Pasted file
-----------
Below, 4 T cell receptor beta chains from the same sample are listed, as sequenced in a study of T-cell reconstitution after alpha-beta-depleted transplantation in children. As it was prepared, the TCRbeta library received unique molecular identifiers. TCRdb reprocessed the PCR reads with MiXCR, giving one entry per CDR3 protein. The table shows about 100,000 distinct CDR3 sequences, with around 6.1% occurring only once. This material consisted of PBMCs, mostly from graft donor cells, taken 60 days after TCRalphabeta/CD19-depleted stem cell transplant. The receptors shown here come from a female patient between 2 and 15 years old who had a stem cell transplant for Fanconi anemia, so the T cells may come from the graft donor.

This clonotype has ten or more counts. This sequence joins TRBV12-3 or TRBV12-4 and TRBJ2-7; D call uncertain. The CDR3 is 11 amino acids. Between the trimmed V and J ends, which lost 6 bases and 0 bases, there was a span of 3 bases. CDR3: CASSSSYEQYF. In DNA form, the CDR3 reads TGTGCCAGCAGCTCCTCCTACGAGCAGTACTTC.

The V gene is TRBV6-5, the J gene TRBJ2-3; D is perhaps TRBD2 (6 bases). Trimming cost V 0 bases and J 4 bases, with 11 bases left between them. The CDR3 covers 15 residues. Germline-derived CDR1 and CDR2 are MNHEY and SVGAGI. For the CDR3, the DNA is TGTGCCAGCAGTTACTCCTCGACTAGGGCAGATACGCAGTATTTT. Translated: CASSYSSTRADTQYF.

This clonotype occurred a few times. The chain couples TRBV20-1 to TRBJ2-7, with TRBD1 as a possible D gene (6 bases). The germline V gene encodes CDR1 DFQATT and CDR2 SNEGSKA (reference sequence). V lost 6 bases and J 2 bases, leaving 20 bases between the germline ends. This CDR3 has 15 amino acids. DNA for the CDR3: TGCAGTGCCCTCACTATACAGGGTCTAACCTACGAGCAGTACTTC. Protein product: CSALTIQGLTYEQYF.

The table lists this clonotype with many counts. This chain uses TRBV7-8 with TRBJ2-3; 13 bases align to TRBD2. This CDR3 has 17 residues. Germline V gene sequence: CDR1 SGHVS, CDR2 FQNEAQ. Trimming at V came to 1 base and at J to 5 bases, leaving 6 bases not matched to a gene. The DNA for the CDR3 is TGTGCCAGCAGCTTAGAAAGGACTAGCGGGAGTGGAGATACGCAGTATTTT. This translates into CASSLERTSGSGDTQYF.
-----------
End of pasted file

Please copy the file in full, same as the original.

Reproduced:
Below, 4 T cell receptor beta chains from the same sample are listed, as sequenced in a study of T-cell reconstitution after alpha-beta-depleted transplantation in children. As it was prepared, the TCRbeta library received unique molecular identifiers. TCRdb reprocessed the PCR reads with MiXCR, giving one entry per CDR3 protein. The table shows about 100,000 distinct CDR3 sequences, with around 6.1% occurring only once. This material consisted of PBMCs, mostly from graft donor cells, taken 60 days after TCRalphabeta/CD19-depleted stem cell transplant. The receptors shown here come from a female patient between 2 and 15 years old who had a stem cell transplant for Fanconi anemia, so the T cells may come from the graft donor.

This clonotype has ten or more counts. This sequence joins TRBV12-3 or TRBV12-4 and TRBJ2-7; D call uncertain. The CDR3 is 11 amino acids. Between the trimmed V and J ends, which lost 6 bases and 0 bases, there was a span of 3 bases. CDR3: CASSSSYEQYF. In DNA form, the CDR3 reads TGTGCCAGCAGCTCCTCCTACGAGCAGTACTTC.

The V gene is TRBV6-5, the J gene TRBJ2-3; D is perhaps TRBD2 (6 bases). Trimming cost V 0 bases and J 4 bases, with 11 bases left between them. The CDR3 covers 15 residues. Germline-derived CDR1 and CDR2 are MNHEY and SVGAGI. For the CDR3, the DNA is TGTGCCAGCAGTTACTCCTCGACTAGGGCAGATACGCAGTATTTT. Translated: CASSYSSTRADTQYF.

This clonotype occurred a few times. The chain couples TRBV20-1 to TRBJ2-7, with TRBD1 as a possible D gene (6 bases). The germline V gene encodes CDR1 DFQATT and CDR2 SNEGSKA (reference sequence). V lost 6 bases and J 2 bases, leaving 20 bases between the germline ends. This CDR3 has 15 amino acids. DNA for the CDR3: TGCAGTGCCCTCACTATACAGGGTCTAACCTACGAGCAGTACTTC. Protein product: CSALTIQGLTYEQYF.

The table lists this clonotype with many counts. This chain uses TRBV7-8 with TRBJ2-3; 13 bases align to TRBD2. This CDR3 has 17 residues. Germline V gene sequence: CDR1 SGHVS, CDR2 FQNEAQ. Trimming at V came to 1 base and at J to 5 bases, leaving 6 bases not matched to a gene. The DNA for the CDR3 is TGTGCCAGCAGCTTAGAAAGGACTAGCGGGAGTGGAGATACGCAGTATTTT. This translates into CASSLERTSGSGDTQYF.